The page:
“He could have 19 Republicans sitting on his right flank he has to work with, so he can’t go too far left,” he said.

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Miller will have many tools at his disposal as he adjusts to a caucus that lost 66 years of General Assembly experience in the primaries.

As Senate president, he appoints members to prestigious and powerful positions. If the apparent defeats of Conway and Middleton stand, Miller will have vacancies in three of four standing committee chairmanships — the dukedoms of Annapolis. He’ll need a new president pro tempore to replace McFadden.

As the longest-serving head of a state legislative chamber in U.S. history, Miller has a demonstrated ability to convert primary winners he opposed into allies with a warm welcome to the Senate and a choice committee assignment.

“He’s got 30 years of experience as a president,” Jennings said.

All of the 188 seats in the Maryland General Assembly — 47 in the Senate, 141 in the House of Delegates — were on the ballot Tuesday, forcing many veteran incumbents in the Baltimore region and elsewhere to face possible ouster as voters decided whether to make sweeping changes in Annapolis. 

The only Senate committee chairman expected to return is Sen. Bobby Zirkin, the head of the Judicial Proceedings Committee.

The Baltimore County Democrat said he was surprised by the loss of so many incumbents.

“It’s definitely going to be a changed environment,” Zirkin said.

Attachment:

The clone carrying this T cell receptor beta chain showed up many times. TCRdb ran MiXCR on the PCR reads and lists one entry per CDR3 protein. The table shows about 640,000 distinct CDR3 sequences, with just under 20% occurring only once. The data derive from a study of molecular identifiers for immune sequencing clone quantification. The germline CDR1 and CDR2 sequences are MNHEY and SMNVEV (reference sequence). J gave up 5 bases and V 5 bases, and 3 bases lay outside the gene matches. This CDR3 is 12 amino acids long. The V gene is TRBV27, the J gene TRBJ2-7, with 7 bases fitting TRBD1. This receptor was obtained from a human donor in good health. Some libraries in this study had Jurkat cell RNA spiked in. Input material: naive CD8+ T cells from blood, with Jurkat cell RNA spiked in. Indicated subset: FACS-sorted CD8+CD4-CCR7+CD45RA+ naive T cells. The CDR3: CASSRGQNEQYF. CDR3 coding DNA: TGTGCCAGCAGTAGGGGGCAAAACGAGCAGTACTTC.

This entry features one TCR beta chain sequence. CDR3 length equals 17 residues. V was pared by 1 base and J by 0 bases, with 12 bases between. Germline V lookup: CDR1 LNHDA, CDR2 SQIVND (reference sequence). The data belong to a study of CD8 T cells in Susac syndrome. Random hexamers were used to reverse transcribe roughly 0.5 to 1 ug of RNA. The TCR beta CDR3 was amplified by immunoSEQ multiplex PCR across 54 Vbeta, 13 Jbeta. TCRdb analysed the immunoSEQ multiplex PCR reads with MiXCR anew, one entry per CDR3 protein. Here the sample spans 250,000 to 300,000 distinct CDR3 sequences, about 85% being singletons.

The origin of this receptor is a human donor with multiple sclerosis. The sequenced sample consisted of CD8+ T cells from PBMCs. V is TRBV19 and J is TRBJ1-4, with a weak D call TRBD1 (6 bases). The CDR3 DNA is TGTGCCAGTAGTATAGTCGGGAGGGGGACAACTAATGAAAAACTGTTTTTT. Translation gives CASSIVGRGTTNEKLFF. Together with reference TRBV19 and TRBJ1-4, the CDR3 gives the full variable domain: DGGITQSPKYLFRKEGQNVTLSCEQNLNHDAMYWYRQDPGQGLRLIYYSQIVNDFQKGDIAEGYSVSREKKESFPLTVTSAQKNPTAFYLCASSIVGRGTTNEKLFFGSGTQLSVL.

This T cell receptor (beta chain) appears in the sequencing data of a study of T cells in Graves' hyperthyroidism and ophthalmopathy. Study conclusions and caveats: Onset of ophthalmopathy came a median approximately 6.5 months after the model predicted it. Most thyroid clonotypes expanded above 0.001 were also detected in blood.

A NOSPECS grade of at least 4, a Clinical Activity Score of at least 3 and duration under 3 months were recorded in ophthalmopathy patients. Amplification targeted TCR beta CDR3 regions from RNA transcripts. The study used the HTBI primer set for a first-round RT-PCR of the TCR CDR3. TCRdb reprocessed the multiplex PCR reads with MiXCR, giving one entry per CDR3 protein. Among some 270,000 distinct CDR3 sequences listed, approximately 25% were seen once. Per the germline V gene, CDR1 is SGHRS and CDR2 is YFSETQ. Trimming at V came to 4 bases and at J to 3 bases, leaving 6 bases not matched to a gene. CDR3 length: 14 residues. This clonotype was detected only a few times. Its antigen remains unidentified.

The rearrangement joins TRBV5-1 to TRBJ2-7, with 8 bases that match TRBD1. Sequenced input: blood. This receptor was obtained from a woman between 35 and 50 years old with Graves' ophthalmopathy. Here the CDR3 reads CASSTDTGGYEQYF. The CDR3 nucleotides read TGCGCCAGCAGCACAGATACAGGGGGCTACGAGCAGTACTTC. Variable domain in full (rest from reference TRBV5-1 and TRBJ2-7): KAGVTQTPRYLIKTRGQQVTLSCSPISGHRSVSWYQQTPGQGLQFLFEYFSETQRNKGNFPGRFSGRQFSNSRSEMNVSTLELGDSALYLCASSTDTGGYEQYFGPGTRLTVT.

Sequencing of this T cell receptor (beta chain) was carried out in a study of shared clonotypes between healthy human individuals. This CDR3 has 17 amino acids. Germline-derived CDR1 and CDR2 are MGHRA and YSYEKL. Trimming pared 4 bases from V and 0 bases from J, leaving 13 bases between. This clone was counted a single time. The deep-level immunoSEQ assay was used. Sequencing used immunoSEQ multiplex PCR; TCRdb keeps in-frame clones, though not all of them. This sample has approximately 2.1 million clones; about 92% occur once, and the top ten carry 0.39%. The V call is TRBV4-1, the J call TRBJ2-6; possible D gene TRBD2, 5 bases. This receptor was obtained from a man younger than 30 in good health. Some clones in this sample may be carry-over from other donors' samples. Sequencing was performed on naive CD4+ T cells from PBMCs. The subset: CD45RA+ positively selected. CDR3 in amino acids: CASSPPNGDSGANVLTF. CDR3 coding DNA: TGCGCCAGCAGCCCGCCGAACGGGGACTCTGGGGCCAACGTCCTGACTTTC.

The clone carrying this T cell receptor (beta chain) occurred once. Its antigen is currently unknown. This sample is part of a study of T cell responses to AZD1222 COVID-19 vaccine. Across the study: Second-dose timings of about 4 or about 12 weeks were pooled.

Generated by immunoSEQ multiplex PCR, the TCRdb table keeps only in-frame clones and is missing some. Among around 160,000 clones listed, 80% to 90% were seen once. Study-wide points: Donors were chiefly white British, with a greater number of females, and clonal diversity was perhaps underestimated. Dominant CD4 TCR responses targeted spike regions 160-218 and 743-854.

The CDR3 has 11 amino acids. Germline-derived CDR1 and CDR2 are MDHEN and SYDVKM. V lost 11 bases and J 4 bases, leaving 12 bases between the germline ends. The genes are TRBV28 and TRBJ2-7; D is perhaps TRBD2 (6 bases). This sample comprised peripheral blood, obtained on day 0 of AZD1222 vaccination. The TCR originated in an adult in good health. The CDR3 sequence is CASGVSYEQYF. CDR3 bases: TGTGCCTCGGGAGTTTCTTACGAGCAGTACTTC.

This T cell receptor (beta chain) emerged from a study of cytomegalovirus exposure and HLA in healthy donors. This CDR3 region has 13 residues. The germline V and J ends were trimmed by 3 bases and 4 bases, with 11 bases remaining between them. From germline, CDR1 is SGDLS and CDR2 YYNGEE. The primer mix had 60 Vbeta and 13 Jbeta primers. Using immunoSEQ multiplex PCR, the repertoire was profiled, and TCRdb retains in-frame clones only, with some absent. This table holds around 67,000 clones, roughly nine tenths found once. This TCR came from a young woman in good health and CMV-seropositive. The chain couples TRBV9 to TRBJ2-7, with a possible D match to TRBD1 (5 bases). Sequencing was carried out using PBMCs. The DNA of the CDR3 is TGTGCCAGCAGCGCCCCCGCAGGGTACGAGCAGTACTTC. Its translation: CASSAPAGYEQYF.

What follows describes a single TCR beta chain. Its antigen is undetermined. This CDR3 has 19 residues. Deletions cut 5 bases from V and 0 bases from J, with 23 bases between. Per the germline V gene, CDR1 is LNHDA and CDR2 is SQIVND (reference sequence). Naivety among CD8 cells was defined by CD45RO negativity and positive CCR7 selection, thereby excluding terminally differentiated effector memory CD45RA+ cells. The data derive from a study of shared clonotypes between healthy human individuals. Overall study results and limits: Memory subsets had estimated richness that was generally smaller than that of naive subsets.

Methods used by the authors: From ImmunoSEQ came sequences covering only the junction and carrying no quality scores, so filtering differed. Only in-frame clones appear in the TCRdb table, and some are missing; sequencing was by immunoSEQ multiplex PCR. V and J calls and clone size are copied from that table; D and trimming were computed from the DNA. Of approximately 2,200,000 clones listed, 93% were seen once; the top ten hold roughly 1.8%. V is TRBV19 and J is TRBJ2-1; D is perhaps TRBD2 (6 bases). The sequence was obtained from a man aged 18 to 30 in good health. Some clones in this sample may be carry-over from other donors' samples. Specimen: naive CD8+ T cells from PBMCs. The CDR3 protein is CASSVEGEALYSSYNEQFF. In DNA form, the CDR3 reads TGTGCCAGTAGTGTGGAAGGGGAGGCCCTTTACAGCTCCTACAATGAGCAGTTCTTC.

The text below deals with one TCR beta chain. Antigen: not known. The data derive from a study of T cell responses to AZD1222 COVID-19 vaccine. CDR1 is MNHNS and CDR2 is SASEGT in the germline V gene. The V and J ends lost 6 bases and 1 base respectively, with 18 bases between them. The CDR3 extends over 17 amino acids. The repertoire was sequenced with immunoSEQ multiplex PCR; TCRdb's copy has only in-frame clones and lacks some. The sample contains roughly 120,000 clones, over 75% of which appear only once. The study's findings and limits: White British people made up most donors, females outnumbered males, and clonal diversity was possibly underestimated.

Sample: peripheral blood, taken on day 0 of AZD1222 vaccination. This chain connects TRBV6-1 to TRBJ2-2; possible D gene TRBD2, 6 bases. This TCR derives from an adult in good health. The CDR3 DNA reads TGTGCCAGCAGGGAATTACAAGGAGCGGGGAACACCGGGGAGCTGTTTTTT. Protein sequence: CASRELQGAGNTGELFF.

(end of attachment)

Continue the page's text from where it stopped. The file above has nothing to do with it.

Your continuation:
The change will not be positive for Baltimore, Conway warned. While she has not conceded her race, she’s more than 500 votes behind in her effort to keep the front-row seat she occupies as chair of the Education, Health and Environmental Affairs Committee.

She warned the loss of senior senators would have a “devastating” impact because their replacements won’t be involved when deals are cut.

“They will not sit in that front seat,” she said. “They will not be there in the room.

While Miller was having a terrible Tuesday, Eberly said, House Speaker Michael E. Busch was doing well. Busch posted impressive numbers in his own Annapolis district, lost few high-ranking Democratic members to primary challengers and helped protect some valued freshmen.

The one notable loss in his caucus was Del. Joseph F. Vallario Jr., the longtime chairman of the Judiciary Committee. The 81-year-old Prince George’s County Democrat finished third in a two-member district.

Vallario’s defeat is hardly a disaster for Busch, who has several times in recent years had to mediate disputes between the autocratic chairman and progressives on his committee.

“I feel bad for Joe, but Joe had a great career,” Busch said. “Obviously we’ll have a different dynamic on Judiciary.”

Busch said he expects significant changes in the next four-year term, particularly in the Senate.

“We had a couple good people from the House go over there and they’ll hit the ground running,” he said.